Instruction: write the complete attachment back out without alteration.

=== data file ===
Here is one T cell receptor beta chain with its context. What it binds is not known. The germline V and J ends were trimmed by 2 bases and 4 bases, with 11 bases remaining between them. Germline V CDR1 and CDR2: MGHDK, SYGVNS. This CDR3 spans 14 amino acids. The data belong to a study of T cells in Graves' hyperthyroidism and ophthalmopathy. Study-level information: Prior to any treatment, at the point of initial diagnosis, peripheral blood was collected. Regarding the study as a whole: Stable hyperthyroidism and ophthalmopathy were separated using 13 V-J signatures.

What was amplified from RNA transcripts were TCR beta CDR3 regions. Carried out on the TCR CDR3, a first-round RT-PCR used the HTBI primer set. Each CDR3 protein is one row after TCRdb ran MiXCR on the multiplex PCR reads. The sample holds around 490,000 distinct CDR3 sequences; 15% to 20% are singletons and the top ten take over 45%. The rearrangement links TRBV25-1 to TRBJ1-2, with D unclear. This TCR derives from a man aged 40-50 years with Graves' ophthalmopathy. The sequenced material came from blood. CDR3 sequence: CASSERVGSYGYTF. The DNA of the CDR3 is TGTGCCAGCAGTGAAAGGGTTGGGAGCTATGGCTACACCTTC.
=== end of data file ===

Here is one T cell receptor beta chain with its context. What it binds is not known. The germline V and J ends were trimmed by 2 bases and 4 bases, with 11 bases remaining between them. Germline V CDR1 and CDR2: MGHDK, SYGVNS. This CDR3 spans 14 amino acids. The data belong to a study of T cells in Graves' hyperthyroidism and ophthalmopathy. Study-level information: Prior to any treatment, at the point of initial diagnosis, peripheral blood was collected. Regarding the study as a whole: Stable hyperthyroidism and ophthalmopathy were separated using 13 V-J signatures.

What was amplified from RNA transcripts were TCR beta CDR3 regions. Carried out on the TCR CDR3, a first-round RT-PCR used the HTBI primer set. Each CDR3 protein is one row after TCRdb ran MiXCR on the multiplex PCR reads. The sample holds around 490,000 distinct CDR3 sequences; 15% to 20% are singletons and the top ten take over 45%. The rearrangement links TRBV25-1 to TRBJ1-2, with D unclear. This TCR derives from a man aged 40-50 years with Graves' ophthalmopathy. The sequenced material came from blood. CDR3 sequence: CASSERVGSYGYTF. The DNA of the CDR3 is TGTGCCAGCAGTGAAAGGGTTGGGAGCTATGGCTACACCTTC.